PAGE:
One of the most important business commodities, intellectual or material, is the brand name. More than just a logo, a brand name is the symbolic representation of the entire company, implicitly defining the quality and integrity of its products. Building widespread brand name recognition can take several years, let alone correcting a negative impression, but acquiring an established reputable brand name quickly improves a company’s legitimacy in the eyes of the public. For instance, Rupert Murdoch’s purchasing of the Wall Street Journal gives his new business channel instant credibility (at least in theory).
On a smaller scale, brands can be leased to individuals in the form of franchising. In this system, a small business can leverage an existing brand name and benefit from it’s reputation and advertising. However, the corporate office usually dictates uniform policies from products, pricing, and interior design in order to protect its brand and ensure a consistent experience for the consumer.
Religion follows a similar pattern in terms of connecting name recognition to external expectations. We expect Orthodox Jews to keep kosher, observe Shabbat, and follow the laws and ethics defined by Jewish law. The difference is that Orthodox Judaism has no authoritative “home office” to enforce uniform regulations. As such, the religious “franchisees” are left to argue over who has the most authentic characteristics, and in turn discredit and delegitimize their competitors.
Let’s look at three recent examples from the world of Jewish news:
The most expansive example in this paradigm discusses “Jewish” brand itself i.e. who is a Jew. This question has come up recently thanks to the controversial policies of Israeli Chief Rabbi Shlomo Amar who is now in the US to discuss those policies with the RCA. As we’ve discussed previously, the RCA has been trying to reach a compromise by instituting a national standard for conversions. Defining which conversions are “acceptable” has obvious and sweeping consequences for the entire Jewish people from not only a legal perspective, but also in terms of asserting ownership over and protecting the “Jewish” trademark.
Regarding an ethnic franchise, Zev Chafets writes in the New York Time Magazine about the protectionist measures taken by the Syrian community. In order to maintain the “purity” of their culture, the Syrian community follows an “edict” banning intermarriage not only with non-Jews, but with converts as well – despite Jews laws prohibiting such discrimination. Even born-Jewish Ashkenazim are not welcome, since they too will dilute and destabilized the Syrian ethnicity. In other words, in order to sustain the franchise of Syrian culture, outsiders must be exclusive.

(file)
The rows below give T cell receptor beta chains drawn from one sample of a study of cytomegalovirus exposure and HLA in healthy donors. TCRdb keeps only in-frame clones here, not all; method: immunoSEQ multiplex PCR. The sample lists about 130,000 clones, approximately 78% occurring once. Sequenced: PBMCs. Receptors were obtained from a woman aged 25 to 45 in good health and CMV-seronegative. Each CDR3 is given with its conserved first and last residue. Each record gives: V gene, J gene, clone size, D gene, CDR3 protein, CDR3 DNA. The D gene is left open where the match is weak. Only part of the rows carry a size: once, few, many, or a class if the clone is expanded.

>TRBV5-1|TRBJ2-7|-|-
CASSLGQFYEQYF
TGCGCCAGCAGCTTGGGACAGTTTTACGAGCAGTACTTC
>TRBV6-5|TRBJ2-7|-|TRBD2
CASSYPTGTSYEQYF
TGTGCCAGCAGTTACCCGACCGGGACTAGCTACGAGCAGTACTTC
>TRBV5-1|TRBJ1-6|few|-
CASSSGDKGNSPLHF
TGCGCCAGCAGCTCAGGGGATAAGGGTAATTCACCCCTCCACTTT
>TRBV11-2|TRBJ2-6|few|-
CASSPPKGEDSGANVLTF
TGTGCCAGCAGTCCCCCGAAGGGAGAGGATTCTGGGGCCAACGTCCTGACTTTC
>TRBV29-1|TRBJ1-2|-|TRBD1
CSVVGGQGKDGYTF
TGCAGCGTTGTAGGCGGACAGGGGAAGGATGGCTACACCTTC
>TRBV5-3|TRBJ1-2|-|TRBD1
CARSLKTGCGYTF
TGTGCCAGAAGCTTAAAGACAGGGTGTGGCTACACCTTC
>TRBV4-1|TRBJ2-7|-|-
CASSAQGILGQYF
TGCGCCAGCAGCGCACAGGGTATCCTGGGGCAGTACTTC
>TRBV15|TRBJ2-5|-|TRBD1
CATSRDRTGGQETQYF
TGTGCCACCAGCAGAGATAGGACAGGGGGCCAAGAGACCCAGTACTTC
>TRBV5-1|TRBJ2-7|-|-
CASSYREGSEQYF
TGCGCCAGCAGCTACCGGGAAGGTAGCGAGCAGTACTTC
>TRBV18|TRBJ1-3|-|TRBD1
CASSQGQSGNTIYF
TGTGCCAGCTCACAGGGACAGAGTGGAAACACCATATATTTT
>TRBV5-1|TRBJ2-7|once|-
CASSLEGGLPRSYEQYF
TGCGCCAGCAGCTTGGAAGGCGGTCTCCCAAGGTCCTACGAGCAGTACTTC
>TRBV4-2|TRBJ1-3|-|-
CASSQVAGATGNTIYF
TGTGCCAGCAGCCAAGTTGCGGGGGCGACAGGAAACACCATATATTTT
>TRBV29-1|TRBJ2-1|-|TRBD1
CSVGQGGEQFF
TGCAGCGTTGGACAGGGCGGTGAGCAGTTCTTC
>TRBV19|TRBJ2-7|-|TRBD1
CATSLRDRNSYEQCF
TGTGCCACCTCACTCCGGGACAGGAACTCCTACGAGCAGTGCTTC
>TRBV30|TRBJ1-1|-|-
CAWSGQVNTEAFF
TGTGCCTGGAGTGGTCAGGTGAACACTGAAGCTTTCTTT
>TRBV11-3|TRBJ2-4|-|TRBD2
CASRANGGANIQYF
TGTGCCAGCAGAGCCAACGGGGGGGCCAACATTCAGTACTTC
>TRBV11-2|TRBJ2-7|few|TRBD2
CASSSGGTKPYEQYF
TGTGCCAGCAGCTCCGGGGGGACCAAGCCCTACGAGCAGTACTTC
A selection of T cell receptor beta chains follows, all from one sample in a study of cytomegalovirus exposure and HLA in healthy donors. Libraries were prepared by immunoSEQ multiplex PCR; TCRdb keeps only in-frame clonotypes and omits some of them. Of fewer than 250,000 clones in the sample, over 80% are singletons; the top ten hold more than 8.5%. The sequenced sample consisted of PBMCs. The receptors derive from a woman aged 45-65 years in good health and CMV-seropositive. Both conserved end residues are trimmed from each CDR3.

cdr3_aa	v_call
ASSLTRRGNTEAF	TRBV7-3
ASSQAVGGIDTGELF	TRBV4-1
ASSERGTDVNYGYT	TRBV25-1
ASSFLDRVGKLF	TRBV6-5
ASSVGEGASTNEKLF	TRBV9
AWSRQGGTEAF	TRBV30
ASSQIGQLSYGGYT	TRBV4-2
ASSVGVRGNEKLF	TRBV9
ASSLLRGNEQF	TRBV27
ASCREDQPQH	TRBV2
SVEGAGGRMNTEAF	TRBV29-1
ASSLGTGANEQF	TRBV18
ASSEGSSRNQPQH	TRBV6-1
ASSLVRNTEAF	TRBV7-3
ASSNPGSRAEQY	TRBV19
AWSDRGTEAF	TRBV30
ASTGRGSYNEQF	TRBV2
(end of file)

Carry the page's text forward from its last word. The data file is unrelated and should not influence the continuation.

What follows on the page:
Finally, the National Council of Young Israel (NCYI) demonstrates how religious franchising manifests on the organizational level. The NCYI recently instituted a policy in which the national office now claims veto power over rabbinical candidates for its member shuls. Young Israel is a recognized name in the Jewish world such that affiliation implies religious expectations. As one Young Israel congregant told me recently, if you hear a shul is a “Young Israel” you know it’s a legitimate Orthodox synagogue.
But these days what counts as “Orthodox” is a matter of opinion, and NCYI must ensure it can maintain its religious perception. As The Commentator reports:
Rabbi Pesach Lerner, executive vice president of the National Council of Young Israel and a graduate of Ner Yisrael of Baltimore, explained that while this policy should eliminate from consideration any rabbi with inadequate knowledge of Jewish law, its primary focus is to bar rabbis with inappropriate ideological beliefs from Young Israel synagogues. “Being a rabbi is so much more than just being able to answer questions of Halakha,” he explained. “It’s about interacting with personalities and ideas. We need to protect the reputation of all Young Israel shuls – yours, mine and the overall brand.” [emphasis added]
Young Israel superimposes its own rabbinic standards over that of ordaining institutions, primarily for the sake of protecting its franchise. The article continues that a concern is how a Rabbi will change, so it will be interesting to see if NCYI eventually moves to regulating contract renewals as well.
The ironic, though not unexpected, pattern is that in the process of issuing exclusions with religious rhetoric, God and Torah take a back seat to the pettiest of social concerns. Brand recognition signifies less about the quality or merits of a product than it does about how it is perceived by others. Instead of following and defending the principles of Torah, the franchises chose to defend their territory and reputation.
I just hope we don’t wait too long for the home office to set things straight.
Nice one as usual. What spurred this post?
I said something similar to a classmate the other day (on the topic of “non Orthodox=dying American Jewry”) “Orthodox Jews don’t have a franchise on God and Judaism.” Provoked some raised eyebrows.
Yvette – Thanks. I just thought it was interesting to find three examples of a similar phenomenon in a relatively short period of time. I think you’re referring to a monopoly, but they are related in that both imply rights of exclusivity.
Excellent Post and quite interesting.
I don’t disagree with you. The rabbis should not be involved in cultural protectionism. I think the issue of the policy goes back to Syria in the 1930s. Where the policy may have had a bit of sense and that the chief rabbi happened to be the leader of the community in the 30s. What details do you know about the history of the decision?